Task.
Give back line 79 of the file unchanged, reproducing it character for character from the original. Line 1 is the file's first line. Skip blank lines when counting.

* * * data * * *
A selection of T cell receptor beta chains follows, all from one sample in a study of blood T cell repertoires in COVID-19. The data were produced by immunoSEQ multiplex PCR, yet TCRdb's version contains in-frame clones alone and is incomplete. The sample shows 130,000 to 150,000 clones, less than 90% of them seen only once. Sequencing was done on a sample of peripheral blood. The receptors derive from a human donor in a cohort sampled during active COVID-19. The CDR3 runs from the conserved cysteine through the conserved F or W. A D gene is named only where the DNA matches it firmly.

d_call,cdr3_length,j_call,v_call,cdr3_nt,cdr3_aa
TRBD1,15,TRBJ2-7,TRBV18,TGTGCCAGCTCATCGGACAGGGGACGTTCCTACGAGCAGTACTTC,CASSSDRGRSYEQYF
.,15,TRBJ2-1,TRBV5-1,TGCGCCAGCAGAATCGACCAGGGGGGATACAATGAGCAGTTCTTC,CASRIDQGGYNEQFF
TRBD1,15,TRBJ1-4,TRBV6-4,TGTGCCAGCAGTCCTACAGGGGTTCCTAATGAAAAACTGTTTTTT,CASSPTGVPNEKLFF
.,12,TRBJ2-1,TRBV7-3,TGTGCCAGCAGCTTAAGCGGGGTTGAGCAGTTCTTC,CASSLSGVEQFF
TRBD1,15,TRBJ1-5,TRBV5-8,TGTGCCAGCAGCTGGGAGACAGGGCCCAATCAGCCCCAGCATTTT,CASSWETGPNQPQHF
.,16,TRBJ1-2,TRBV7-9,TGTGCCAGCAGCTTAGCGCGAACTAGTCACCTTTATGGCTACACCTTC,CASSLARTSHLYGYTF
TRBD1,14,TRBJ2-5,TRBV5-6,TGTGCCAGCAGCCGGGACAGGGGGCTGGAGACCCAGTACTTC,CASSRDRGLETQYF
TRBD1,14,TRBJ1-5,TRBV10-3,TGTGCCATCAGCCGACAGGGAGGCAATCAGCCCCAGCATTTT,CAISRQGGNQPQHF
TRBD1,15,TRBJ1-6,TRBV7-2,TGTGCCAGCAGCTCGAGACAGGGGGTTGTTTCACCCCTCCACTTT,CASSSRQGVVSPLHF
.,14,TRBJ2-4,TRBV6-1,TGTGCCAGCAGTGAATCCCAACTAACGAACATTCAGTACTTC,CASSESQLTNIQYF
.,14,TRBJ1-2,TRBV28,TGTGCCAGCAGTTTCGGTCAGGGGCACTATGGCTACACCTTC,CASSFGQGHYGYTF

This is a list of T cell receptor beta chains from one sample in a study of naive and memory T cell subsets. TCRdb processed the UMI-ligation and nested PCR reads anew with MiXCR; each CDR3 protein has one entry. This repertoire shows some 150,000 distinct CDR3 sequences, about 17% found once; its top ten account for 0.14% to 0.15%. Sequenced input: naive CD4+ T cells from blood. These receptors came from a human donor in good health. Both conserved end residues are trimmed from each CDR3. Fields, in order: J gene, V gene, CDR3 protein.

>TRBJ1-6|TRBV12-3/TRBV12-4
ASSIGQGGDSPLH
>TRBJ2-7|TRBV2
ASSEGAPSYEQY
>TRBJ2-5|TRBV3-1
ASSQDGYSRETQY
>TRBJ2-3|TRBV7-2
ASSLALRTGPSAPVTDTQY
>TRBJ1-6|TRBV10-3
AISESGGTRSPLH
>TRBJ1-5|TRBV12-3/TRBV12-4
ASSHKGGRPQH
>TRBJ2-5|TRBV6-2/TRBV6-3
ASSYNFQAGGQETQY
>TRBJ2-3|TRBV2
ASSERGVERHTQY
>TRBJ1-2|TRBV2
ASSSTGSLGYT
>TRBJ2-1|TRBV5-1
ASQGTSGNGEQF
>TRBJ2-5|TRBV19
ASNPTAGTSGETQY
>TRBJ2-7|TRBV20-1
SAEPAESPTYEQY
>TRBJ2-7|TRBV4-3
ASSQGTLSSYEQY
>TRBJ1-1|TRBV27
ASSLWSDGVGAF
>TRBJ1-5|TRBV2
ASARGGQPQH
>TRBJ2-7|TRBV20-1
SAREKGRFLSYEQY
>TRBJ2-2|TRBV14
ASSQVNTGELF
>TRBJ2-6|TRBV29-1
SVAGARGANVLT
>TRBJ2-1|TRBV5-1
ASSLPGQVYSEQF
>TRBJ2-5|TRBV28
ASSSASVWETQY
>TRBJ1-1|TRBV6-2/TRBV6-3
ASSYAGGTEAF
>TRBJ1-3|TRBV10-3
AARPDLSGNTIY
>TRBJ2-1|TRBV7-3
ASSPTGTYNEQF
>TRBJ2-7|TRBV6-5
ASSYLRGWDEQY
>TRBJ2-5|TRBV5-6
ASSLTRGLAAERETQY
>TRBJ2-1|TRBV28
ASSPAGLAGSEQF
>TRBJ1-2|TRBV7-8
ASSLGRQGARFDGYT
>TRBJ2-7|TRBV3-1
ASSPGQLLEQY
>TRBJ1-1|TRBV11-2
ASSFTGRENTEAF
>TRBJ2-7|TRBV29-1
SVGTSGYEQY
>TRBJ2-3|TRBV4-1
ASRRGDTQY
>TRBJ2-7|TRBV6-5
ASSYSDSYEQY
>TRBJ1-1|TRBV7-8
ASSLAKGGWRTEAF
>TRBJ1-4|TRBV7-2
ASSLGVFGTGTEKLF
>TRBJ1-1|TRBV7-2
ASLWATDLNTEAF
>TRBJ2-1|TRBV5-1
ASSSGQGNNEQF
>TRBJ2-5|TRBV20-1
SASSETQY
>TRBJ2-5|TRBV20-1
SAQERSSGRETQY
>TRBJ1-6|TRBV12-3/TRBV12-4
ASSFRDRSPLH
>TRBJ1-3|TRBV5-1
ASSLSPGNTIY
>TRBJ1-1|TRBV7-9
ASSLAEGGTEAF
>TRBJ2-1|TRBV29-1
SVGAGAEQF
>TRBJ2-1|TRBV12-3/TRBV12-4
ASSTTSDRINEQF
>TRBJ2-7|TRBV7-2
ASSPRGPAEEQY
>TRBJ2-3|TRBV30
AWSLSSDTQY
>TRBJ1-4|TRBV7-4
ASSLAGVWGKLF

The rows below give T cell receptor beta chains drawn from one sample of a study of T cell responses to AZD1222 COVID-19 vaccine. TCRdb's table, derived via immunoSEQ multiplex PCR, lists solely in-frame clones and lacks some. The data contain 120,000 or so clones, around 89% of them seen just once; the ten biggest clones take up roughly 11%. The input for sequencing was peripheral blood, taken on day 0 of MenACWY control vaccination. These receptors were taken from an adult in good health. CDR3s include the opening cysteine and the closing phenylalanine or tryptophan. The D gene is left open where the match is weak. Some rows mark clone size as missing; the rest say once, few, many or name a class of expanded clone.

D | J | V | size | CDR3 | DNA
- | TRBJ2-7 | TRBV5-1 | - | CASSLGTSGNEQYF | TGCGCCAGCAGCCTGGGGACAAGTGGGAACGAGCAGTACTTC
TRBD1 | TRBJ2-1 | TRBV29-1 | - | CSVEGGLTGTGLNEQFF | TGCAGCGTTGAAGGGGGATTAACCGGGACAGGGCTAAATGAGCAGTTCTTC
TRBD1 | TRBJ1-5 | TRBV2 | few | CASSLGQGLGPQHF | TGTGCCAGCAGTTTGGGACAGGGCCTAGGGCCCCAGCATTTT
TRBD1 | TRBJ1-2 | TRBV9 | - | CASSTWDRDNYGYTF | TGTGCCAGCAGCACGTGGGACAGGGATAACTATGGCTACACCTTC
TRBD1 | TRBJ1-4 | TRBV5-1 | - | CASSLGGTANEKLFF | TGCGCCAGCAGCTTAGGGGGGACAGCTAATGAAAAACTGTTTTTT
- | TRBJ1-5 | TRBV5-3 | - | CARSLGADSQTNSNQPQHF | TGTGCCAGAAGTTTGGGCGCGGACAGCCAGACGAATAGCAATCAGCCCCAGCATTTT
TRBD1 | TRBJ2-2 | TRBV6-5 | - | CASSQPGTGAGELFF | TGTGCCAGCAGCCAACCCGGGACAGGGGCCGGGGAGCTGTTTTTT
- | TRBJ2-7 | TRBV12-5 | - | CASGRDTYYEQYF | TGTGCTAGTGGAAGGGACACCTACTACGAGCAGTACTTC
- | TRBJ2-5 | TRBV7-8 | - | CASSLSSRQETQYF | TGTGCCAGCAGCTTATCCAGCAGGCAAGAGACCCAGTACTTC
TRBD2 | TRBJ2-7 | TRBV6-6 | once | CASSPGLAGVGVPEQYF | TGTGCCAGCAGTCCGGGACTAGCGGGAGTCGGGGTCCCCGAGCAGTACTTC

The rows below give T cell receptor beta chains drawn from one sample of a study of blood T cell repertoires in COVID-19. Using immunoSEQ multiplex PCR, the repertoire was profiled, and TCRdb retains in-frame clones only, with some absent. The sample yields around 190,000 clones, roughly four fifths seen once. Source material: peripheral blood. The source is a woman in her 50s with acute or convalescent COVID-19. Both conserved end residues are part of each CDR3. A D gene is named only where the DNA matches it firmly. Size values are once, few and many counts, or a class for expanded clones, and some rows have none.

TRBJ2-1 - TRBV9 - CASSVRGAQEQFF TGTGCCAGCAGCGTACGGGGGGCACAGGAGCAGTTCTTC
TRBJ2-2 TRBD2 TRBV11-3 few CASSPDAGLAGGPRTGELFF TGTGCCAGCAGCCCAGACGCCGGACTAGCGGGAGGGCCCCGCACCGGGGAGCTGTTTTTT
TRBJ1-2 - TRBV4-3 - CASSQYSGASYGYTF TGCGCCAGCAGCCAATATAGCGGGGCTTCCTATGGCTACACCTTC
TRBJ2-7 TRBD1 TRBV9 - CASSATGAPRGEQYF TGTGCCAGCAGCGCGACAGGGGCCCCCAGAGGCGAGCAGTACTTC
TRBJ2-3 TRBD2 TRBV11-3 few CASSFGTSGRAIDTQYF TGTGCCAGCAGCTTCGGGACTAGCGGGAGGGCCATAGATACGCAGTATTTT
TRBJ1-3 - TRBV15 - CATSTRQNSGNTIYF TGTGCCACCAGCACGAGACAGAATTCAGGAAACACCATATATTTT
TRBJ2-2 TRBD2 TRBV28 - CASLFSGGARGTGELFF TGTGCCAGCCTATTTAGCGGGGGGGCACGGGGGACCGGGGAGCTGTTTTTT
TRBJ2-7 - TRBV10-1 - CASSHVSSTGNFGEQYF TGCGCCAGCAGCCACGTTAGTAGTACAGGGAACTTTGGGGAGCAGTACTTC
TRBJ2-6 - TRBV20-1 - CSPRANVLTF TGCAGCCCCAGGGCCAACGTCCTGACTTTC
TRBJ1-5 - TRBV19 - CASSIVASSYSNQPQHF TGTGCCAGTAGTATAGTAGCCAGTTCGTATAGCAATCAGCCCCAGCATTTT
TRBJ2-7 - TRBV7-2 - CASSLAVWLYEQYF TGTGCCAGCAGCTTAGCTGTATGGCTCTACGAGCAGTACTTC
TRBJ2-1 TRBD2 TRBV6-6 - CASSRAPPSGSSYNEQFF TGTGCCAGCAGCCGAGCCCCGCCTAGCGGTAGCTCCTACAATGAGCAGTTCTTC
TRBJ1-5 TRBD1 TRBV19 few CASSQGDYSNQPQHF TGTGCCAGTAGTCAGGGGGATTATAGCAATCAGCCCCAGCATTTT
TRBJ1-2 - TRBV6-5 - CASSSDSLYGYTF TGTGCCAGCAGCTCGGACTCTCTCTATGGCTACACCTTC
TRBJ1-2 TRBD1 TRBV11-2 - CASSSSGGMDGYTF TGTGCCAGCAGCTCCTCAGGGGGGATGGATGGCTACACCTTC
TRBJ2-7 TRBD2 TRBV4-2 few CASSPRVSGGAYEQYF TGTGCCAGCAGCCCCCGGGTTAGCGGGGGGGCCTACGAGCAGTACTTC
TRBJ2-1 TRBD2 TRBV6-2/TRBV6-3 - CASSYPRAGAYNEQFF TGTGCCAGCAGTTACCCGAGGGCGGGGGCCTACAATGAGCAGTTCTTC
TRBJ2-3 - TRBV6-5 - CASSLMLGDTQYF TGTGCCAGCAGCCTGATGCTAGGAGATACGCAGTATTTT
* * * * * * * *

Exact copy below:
>TRBJ1-1|TRBV7-8